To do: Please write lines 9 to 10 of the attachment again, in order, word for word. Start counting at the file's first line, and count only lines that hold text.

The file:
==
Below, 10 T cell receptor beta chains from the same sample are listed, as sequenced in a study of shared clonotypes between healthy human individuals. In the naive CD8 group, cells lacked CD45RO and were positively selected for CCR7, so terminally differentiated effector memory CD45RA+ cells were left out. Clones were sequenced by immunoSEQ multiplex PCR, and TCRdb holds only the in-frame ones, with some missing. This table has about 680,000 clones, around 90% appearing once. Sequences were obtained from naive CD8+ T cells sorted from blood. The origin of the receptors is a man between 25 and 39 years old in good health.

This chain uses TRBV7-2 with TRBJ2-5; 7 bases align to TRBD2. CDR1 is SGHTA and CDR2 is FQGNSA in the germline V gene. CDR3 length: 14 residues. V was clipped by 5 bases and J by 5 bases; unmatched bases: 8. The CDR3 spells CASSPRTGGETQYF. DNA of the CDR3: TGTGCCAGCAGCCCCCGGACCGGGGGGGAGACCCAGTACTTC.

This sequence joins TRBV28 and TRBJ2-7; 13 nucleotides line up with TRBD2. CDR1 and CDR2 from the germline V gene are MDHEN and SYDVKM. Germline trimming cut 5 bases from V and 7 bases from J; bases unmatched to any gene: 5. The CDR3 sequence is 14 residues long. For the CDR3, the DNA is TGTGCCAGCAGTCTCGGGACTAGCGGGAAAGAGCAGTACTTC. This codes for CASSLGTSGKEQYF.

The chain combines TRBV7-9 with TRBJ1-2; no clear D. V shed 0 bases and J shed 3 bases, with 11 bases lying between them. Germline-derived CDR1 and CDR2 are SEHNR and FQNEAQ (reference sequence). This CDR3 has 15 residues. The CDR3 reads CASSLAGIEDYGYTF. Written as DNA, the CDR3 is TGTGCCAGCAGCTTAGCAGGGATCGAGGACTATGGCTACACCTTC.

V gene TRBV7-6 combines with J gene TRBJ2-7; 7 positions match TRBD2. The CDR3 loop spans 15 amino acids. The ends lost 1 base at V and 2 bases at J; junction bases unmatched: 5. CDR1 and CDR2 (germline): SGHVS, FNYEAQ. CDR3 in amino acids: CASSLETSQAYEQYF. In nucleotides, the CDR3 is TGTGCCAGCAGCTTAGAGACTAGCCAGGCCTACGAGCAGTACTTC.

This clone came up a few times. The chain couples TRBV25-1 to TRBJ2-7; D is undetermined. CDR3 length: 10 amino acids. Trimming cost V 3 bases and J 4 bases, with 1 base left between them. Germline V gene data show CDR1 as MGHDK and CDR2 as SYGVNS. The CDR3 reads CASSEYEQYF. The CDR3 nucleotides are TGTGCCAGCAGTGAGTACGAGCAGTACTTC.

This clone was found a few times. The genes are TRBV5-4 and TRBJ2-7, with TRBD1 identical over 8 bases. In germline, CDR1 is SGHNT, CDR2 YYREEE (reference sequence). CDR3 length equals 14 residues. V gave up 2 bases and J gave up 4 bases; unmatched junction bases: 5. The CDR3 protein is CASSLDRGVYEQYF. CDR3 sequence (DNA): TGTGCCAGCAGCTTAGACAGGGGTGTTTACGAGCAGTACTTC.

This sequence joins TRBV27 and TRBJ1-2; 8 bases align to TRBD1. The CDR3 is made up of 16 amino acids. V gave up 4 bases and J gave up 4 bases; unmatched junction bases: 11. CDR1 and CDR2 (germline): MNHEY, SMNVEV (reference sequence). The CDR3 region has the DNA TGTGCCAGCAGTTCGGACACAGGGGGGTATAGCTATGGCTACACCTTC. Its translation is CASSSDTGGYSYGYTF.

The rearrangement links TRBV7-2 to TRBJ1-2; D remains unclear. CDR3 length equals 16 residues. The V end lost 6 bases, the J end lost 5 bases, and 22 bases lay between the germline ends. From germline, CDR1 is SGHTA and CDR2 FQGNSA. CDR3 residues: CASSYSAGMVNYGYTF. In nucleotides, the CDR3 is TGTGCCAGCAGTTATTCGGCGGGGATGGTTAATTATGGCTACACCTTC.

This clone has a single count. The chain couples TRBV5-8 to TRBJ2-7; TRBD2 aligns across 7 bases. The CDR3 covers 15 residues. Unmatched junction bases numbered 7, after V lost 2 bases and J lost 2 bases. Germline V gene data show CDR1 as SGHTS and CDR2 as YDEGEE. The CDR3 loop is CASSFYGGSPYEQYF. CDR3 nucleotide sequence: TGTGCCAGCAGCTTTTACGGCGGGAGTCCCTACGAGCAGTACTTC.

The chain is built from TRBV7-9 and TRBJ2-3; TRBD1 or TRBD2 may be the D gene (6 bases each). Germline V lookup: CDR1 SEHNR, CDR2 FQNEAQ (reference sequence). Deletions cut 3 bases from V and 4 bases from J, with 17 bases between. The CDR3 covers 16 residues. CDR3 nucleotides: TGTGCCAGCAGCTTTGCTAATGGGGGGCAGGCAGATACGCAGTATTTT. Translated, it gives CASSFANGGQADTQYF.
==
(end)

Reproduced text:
The rearrangement links TRBV7-2 to TRBJ1-2; D remains unclear. CDR3 length equals 16 residues. The V end lost 6 bases, the J end lost 5 bases, and 22 bases lay between the germline ends. From germline, CDR1 is SGHTA and CDR2 FQGNSA. CDR3 residues: CASSYSAGMVNYGYTF. In nucleotides, the CDR3 is TGTGCCAGCAGTTATTCGGCGGGGATGGTTAATTATGGCTACACCTTC.

This clone has a single count. The chain couples TRBV5-8 to TRBJ2-7; TRBD2 aligns across 7 bases. The CDR3 covers 15 residues. Unmatched junction bases numbered 7, after V lost 2 bases and J lost 2 bases. Germline V gene data show CDR1 as SGHTS and CDR2 as YDEGEE. The CDR3 loop is CASSFYGGSPYEQYF. CDR3 nucleotide sequence: TGTGCCAGCAGCTTTTACGGCGGGAGTCCCTACGAGCAGTACTTC.